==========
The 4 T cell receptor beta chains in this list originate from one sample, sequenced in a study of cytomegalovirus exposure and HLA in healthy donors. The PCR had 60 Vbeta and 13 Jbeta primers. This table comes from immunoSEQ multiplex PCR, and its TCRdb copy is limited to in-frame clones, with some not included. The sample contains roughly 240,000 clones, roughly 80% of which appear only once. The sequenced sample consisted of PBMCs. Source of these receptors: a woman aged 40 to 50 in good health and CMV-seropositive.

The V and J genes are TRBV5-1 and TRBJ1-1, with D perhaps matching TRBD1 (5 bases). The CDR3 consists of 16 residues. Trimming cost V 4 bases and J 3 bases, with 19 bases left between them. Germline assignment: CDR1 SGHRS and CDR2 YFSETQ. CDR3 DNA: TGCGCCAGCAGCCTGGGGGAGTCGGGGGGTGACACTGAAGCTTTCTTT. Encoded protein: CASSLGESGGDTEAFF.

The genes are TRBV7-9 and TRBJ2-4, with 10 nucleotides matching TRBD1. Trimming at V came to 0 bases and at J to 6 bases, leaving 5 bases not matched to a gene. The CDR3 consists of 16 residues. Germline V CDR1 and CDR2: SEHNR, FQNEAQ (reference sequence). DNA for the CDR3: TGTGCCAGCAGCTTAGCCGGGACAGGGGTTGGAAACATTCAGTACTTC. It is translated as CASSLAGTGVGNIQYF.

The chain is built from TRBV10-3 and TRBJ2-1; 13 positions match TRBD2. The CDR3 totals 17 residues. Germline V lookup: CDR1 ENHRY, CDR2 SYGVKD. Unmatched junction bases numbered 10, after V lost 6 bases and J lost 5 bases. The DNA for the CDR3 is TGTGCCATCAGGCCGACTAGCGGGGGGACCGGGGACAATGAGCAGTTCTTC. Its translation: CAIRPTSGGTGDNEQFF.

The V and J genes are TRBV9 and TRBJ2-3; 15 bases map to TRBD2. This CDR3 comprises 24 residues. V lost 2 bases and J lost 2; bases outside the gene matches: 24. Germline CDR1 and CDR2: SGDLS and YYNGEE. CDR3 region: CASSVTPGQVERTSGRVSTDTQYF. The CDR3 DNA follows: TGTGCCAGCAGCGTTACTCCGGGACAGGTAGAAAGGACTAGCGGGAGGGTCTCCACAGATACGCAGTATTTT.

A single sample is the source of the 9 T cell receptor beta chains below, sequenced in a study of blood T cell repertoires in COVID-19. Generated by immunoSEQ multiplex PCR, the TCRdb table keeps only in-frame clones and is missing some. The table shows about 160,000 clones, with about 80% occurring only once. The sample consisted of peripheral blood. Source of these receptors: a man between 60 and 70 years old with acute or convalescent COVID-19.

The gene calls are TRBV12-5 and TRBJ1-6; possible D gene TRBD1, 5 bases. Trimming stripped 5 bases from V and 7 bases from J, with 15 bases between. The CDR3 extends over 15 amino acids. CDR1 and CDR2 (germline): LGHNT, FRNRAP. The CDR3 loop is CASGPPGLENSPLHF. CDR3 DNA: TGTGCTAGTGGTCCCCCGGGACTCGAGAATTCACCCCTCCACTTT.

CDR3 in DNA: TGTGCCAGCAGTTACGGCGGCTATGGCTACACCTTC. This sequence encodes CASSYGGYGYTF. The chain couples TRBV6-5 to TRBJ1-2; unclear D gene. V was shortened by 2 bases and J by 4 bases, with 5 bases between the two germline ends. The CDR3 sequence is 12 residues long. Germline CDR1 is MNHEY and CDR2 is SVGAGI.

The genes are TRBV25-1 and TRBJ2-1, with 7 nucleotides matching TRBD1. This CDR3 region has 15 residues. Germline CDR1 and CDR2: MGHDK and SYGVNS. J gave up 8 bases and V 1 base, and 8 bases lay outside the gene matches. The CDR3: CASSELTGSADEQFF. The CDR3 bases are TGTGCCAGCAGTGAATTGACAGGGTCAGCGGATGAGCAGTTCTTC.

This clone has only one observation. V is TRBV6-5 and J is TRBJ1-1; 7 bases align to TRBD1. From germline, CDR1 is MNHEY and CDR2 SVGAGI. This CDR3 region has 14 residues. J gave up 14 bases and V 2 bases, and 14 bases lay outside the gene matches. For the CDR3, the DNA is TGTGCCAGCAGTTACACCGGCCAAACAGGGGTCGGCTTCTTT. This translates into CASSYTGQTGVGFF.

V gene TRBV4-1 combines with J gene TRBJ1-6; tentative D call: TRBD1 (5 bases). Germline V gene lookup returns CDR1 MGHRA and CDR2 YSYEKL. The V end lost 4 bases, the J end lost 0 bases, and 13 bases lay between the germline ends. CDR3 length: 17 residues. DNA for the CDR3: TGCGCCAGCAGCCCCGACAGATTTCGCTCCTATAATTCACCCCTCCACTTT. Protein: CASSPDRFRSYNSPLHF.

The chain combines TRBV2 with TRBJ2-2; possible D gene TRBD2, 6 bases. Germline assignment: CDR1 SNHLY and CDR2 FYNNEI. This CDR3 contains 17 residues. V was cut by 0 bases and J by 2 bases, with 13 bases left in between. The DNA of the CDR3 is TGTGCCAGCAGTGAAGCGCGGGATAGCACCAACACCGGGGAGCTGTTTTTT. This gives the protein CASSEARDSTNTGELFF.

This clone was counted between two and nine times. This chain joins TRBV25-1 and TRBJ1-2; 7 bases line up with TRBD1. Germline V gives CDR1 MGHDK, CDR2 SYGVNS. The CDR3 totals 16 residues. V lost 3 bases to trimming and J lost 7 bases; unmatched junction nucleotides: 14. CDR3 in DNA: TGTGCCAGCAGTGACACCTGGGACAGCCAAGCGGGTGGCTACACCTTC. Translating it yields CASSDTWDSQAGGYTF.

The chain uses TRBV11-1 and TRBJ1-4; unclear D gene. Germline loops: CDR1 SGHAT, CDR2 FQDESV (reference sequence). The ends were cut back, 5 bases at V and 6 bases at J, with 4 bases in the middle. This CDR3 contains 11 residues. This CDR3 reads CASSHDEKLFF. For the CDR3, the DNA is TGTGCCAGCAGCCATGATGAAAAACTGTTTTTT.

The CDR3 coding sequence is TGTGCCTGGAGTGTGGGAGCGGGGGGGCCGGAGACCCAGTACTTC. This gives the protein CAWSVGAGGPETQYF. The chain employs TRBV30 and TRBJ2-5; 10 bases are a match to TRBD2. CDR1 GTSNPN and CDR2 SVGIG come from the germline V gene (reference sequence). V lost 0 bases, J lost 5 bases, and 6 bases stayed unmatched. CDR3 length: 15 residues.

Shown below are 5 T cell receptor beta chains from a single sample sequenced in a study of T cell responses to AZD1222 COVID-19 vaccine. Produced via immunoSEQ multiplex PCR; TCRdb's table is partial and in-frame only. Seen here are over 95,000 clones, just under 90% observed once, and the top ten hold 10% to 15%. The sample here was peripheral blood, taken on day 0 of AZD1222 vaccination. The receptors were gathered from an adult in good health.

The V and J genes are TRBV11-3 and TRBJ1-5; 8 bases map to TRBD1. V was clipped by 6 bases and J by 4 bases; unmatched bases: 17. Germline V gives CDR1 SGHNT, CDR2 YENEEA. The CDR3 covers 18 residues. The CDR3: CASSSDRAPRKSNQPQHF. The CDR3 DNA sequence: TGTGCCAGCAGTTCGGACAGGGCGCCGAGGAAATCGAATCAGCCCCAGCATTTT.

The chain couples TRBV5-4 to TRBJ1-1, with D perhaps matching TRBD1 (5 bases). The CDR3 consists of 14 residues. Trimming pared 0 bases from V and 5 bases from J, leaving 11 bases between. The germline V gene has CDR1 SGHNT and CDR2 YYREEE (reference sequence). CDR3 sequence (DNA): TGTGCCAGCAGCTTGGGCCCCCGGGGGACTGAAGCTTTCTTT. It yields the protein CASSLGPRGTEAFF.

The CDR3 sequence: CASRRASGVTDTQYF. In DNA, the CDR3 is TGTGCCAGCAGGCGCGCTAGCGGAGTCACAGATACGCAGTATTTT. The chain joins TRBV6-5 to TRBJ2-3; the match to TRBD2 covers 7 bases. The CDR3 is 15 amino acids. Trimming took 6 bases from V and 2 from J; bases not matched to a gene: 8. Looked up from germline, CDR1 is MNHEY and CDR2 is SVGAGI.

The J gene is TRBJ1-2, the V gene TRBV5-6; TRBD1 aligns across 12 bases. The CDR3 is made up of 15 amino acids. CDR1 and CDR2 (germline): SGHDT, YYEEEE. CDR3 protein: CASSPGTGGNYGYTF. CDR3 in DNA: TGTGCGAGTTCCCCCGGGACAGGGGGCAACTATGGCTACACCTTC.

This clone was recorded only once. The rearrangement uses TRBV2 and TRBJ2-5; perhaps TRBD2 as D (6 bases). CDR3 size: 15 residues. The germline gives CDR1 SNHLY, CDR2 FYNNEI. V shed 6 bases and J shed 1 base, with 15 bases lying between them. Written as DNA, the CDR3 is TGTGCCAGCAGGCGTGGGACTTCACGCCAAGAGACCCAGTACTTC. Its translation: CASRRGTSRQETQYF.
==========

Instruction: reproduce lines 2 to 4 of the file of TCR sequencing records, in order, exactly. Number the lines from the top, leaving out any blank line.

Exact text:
The V and J genes are TRBV5-1 and TRBJ1-1, with D perhaps matching TRBD1 (5 bases). The CDR3 consists of 16 residues. Trimming cost V 4 bases and J 3 bases, with 19 bases left between them. Germline assignment: CDR1 SGHRS and CDR2 YFSETQ. CDR3 DNA: TGCGCCAGCAGCCTGGGGGAGTCGGGGGGTGACACTGAAGCTTTCTTT. Encoded protein: CASSLGESGGDTEAFF.

The genes are TRBV7-9 and TRBJ2-4, with 10 nucleotides matching TRBD1. Trimming at V came to 0 bases and at J to 6 bases, leaving 5 bases not matched to a gene. The CDR3 consists of 16 residues. Germline V CDR1 and CDR2: SEHNR, FQNEAQ (reference sequence). DNA for the CDR3: TGTGCCAGCAGCTTAGCCGGGACAGGGGTTGGAAACATTCAGTACTTC. It is translated as CASSLAGTGVGNIQYF.

The chain is built from TRBV10-3 and TRBJ2-1; 13 positions match TRBD2. The CDR3 totals 17 residues. Germline V lookup: CDR1 ENHRY, CDR2 SYGVKD. Unmatched junction bases numbered 10, after V lost 6 bases and J lost 5 bases. The DNA for the CDR3 is TGTGCCATCAGGCCGACTAGCGGGGGGACCGGGGACAATGAGCAGTTCTTC. Its translation: CAIRPTSGGTGDNEQFF.